The Recession May Be Over Before Its Work Is Done

The war is over. The recession is not.

The quick and overwhelming end to Operation Desert Storm has quieted the doomsayers, and while tangible signs of recovery are still scarce, the economic downturn now looks much more manageable. With the consensus forecasting a midyear recovery, disagreement between pessimists and optimists has been reduced to a matter of a few months--the difference between a spring upturn and one that starts in the early fall.

A short, shallow recession is surely preferable to the sharp decline that many feared. Still, there's a catch. Hard times, if they're bad enough, can quickly wring out overcapacity and pave the way for a strong recovery. But so far, this recession is taking a much slower route. Finance, retailing, and other services are only now starting to slim down, and many companies will be under pressure to keep laying off employees after the recession is officially over.

FAILURES APLENTY. The steep 1981-82 downturn is a classic example of a recession that cleared away large swaths of excess and uncompetitive capacity. During that slump, manufacturers sliced their employment by more than 11% in just 16 months. Since September, 1990, by comparison, service sector businesses have lost only 0.1% of their workers. Even the finance industry, pounded by a weak real estate market, bad loans, and the thrift debacle, has held on to almost all of its work force. Wall Street firms and New York banks have made deep staff reductions, but nationally, employment in that industry has fallen by just 0.4% since the summer, according to the Bureau of Labor Statistics.

Overall, the unemployment rate has risen by less than a percentage point since the summer (chart). Managers and professionals, ostensibly hard-hit by white-collar cutbacks, have seen their unemployment rate rise only slightly above its level at the beginning of 1990. And according to a new forecast from Laurence H. Meyer & Associates, the peak unemployment rate in this recession, on a quarterly basis, will reach 6.7%--far below the 10.7% recorded in the last quarter of the 1981-82 recession.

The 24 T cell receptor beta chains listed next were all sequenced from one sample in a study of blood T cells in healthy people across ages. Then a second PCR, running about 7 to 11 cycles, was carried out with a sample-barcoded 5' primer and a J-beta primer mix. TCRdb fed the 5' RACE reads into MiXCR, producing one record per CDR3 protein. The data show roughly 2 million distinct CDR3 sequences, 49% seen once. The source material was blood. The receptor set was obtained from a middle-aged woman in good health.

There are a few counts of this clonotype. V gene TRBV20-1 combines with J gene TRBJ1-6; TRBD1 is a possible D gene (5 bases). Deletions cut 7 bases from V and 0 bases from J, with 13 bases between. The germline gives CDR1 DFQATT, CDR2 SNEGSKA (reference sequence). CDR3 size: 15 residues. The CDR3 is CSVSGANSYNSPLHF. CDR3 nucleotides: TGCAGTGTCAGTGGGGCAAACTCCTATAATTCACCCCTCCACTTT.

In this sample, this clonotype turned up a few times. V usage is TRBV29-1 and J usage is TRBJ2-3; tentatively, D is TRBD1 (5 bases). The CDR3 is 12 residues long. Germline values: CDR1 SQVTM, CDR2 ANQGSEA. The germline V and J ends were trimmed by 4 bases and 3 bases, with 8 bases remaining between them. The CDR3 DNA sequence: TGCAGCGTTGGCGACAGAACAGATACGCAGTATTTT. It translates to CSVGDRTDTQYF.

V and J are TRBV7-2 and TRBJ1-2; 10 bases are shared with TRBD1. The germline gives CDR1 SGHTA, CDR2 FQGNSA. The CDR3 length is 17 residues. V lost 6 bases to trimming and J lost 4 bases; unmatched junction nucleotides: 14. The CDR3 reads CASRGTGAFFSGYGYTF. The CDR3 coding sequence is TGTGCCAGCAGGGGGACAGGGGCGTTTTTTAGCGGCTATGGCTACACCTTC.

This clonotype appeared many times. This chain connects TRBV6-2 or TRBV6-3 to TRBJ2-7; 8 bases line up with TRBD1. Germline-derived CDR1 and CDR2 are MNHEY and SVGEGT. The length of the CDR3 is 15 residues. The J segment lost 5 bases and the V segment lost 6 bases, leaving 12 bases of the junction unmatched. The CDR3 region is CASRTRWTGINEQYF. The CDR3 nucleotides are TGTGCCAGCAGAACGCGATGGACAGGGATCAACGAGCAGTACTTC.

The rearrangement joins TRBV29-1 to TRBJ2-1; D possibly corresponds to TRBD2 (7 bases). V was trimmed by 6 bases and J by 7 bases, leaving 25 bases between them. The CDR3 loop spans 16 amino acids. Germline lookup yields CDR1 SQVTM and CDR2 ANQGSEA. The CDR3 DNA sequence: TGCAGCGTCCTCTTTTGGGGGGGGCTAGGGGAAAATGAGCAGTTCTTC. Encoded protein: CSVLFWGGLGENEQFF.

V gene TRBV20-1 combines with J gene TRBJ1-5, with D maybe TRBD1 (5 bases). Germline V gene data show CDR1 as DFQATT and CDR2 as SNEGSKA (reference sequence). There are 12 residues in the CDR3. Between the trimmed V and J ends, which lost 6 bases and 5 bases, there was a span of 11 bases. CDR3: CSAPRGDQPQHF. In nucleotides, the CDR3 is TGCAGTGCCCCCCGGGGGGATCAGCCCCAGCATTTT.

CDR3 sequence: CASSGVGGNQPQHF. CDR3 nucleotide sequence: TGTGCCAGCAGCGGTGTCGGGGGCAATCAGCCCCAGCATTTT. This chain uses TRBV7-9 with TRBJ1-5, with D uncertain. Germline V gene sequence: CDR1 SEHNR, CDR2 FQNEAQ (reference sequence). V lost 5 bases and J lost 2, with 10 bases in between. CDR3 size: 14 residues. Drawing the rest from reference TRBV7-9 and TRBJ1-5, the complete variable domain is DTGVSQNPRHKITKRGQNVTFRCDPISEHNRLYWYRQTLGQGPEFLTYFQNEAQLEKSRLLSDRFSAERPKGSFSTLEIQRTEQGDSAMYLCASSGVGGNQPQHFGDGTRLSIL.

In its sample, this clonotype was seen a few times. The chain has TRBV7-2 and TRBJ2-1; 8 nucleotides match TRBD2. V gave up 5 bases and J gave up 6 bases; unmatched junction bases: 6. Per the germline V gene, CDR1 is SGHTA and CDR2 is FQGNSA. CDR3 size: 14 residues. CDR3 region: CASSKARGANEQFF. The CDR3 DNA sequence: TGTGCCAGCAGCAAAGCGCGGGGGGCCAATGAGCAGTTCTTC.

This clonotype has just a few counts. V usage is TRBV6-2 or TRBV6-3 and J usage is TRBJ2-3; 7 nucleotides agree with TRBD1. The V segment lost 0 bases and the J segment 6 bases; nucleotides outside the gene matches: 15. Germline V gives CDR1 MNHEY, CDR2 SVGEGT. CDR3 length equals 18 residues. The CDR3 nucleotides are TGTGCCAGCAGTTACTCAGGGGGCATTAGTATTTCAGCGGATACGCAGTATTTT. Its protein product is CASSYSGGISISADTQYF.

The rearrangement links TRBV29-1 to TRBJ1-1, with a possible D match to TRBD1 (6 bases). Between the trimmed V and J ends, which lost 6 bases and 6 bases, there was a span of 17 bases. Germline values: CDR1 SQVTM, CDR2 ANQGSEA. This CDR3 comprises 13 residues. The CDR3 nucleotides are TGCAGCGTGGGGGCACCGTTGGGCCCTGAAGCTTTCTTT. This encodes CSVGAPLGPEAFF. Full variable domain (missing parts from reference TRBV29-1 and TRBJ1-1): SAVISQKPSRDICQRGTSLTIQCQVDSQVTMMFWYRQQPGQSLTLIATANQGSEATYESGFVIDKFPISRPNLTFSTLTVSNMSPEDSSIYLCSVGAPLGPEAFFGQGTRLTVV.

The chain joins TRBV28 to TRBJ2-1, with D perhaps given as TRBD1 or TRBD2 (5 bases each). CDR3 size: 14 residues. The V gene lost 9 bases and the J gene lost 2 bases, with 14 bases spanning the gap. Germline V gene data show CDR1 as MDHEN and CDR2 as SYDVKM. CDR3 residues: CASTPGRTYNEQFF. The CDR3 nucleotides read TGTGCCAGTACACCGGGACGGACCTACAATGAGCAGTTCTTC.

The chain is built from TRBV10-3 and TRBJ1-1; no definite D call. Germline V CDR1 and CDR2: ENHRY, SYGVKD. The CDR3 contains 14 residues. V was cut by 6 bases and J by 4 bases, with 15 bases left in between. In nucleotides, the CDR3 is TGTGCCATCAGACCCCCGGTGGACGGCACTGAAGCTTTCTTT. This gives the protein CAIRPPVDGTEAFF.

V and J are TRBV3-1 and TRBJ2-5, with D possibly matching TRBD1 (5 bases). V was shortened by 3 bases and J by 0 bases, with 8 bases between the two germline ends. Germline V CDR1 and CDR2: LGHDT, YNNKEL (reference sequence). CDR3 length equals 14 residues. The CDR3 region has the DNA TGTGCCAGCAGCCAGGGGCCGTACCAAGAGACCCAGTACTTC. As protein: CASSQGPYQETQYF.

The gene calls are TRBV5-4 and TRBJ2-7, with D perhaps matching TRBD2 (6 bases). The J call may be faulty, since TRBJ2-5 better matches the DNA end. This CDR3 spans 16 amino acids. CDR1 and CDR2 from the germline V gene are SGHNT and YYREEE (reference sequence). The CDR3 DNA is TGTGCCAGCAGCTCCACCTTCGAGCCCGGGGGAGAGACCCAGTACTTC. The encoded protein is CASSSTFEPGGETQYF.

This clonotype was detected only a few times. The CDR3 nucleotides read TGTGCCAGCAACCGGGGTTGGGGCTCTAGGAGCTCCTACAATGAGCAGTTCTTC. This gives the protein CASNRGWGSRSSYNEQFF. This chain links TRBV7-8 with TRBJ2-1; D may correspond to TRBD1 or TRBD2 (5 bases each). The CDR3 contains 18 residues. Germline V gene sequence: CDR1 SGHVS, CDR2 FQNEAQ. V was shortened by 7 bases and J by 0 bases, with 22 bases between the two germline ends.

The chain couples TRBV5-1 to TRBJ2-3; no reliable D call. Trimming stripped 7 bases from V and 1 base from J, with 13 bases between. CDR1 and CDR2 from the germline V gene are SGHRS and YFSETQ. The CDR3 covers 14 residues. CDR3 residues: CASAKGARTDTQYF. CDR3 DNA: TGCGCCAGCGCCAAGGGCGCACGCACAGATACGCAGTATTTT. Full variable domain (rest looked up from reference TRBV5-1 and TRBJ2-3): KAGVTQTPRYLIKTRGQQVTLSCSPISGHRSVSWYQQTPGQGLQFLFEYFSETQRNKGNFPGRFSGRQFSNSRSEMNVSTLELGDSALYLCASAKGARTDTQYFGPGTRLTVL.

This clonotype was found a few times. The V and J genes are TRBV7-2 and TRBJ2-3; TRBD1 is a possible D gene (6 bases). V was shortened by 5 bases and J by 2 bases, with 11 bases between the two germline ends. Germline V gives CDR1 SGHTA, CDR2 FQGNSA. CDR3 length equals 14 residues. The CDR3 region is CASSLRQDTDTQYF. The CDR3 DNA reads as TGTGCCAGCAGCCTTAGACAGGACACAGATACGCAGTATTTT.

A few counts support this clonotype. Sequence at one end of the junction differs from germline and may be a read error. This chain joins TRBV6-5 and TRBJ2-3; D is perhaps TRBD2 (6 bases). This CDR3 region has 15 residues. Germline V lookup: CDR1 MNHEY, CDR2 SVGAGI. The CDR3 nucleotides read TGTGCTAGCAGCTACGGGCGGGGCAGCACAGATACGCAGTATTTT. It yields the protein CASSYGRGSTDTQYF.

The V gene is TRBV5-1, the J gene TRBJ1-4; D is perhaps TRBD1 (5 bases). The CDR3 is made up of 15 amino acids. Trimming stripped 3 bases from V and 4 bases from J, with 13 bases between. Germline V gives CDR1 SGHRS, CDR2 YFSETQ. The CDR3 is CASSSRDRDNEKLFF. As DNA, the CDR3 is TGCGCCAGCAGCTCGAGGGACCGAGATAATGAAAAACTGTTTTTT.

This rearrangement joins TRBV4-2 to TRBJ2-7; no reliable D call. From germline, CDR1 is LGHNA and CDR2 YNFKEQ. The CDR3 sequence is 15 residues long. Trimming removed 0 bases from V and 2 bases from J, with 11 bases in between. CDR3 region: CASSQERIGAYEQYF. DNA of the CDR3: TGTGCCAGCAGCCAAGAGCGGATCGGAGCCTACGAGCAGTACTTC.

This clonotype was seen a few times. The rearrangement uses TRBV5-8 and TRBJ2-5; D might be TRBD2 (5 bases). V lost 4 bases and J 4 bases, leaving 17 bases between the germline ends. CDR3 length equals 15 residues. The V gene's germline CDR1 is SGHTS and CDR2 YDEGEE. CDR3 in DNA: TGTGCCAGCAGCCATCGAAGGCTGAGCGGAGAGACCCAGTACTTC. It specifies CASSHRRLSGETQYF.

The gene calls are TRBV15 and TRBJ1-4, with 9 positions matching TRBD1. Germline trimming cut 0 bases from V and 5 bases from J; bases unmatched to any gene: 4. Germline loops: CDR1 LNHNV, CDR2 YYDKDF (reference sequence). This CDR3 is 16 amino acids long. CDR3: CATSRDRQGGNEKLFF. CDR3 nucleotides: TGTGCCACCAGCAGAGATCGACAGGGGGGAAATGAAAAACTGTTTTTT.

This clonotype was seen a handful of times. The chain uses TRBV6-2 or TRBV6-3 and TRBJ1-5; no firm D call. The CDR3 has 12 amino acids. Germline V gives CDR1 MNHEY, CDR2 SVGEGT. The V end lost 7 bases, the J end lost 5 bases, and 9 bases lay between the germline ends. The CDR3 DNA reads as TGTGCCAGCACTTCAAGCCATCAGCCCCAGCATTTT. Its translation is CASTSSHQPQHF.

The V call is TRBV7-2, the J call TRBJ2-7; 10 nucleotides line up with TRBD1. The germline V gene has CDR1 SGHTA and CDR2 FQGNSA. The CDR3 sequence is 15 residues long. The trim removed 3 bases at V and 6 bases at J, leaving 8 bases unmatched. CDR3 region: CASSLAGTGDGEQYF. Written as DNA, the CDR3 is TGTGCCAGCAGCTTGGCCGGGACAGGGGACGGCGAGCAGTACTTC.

Even the soaring rate of business failures--up by a staggering 38% since last year--doesn't translate immediately into fewer competitors. With the exception of Eastern Air Lines Inc., almost all of the large companies that have recently filed for Chapter 11 bankruptcy protection are still in business. Federated Department Stores and Allied Stores Corp., for example, have been operating in Chapter 11 since January, 1990, but they've closed only 17 of about 250 stores. In the airline industry, both Pan American World Airways Inc. and Continental Airlines Inc. continue to fly. And thanks to government backing, Bank of New England Corp. and other insolvent banks are open for business.

But the slow pace of the cutbacks so far doesn't mean they will stop once the recession is over. Overcapacity still afflicts this economy. There are too many banks and stores, and a half-year of recession certainly hasn't been able to make empty office buildings and unsold homes disappear. That means even if the downturn were to end tomorrow, service-sector businesses would still be cutting back in order to restore profit margins that have been shrinking over the past year.

FACE SLAP. And their problems go beyond just overcapacity, warns Stephen S. Roach, senior economist at Morgan Stanley & Co. U. S. service industries also face the threat of increased foreign competition at home and abroad. In recent years, foreign companies have enthusiastically bought up U. S. retail chains, hotels, and other service businesses, spending almost as much money as they did on factories. If the experience of manufacturing is any guide, competition with foreign-owned service businesses is going to spur cost-cutting and productivity improvements.

Still, the recession does have an important role to play, since there's nothing like a slap in the face to get someone's attention. Just as the recession of 1981-82 woke up manufacturers and eventually led to their resurgence in the second half of the 1980s, so might this downturn help shake up service companies. "The recession is providing them with unmistakable clues," says Roach. "It's bringing the reality of the problem home with a vengeance." If the service sector heeds these messages, this recession, no matter how short or shallow, will have set the stage for growth.

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